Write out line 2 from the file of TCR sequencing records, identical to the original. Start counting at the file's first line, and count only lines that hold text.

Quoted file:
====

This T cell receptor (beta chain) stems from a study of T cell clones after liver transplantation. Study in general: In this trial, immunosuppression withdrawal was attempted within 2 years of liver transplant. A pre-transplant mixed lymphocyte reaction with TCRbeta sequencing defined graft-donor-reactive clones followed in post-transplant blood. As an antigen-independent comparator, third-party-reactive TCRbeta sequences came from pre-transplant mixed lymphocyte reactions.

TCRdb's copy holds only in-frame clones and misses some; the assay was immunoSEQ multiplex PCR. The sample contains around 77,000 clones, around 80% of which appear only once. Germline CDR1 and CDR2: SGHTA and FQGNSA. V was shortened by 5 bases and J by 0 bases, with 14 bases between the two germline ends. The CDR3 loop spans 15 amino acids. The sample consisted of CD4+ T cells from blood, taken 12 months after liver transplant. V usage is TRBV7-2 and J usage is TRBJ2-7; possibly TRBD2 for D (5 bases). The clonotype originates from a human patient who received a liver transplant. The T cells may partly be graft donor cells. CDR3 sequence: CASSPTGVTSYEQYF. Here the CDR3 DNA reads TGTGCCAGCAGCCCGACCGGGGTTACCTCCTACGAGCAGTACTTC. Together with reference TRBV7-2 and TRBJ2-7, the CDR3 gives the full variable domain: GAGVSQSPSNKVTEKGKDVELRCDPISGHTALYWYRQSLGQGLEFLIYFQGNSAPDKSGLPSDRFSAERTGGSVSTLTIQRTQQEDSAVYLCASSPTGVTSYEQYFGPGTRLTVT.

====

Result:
TCRdb's copy holds only in-frame clones and misses some; the assay was immunoSEQ multiplex PCR. The sample contains around 77,000 clones, around 80% of which appear only once. Germline CDR1 and CDR2: SGHTA and FQGNSA. V was shortened by 5 bases and J by 0 bases, with 14 bases between the two germline ends. The CDR3 loop spans 15 amino acids. The sample consisted of CD4+ T cells from blood, taken 12 months after liver transplant. V usage is TRBV7-2 and J usage is TRBJ2-7; possibly TRBD2 for D (5 bases). The clonotype originates from a human patient who received a liver transplant. The T cells may partly be graft donor cells. CDR3 sequence: CASSPTGVTSYEQYF. Here the CDR3 DNA reads TGTGCCAGCAGCCCGACCGGGGTTACCTCCTACGAGCAGTACTTC. Together with reference TRBV7-2 and TRBJ2-7, the CDR3 gives the full variable domain: GAGVSQSPSNKVTEKGKDVELRCDPISGHTALYWYRQSLGQGLEFLIYFQGNSAPDKSGLPSDRFSAERTGGSVSTLTIQRTQQEDSAVYLCASSPTGVTSYEQYFGPGTRLTVT.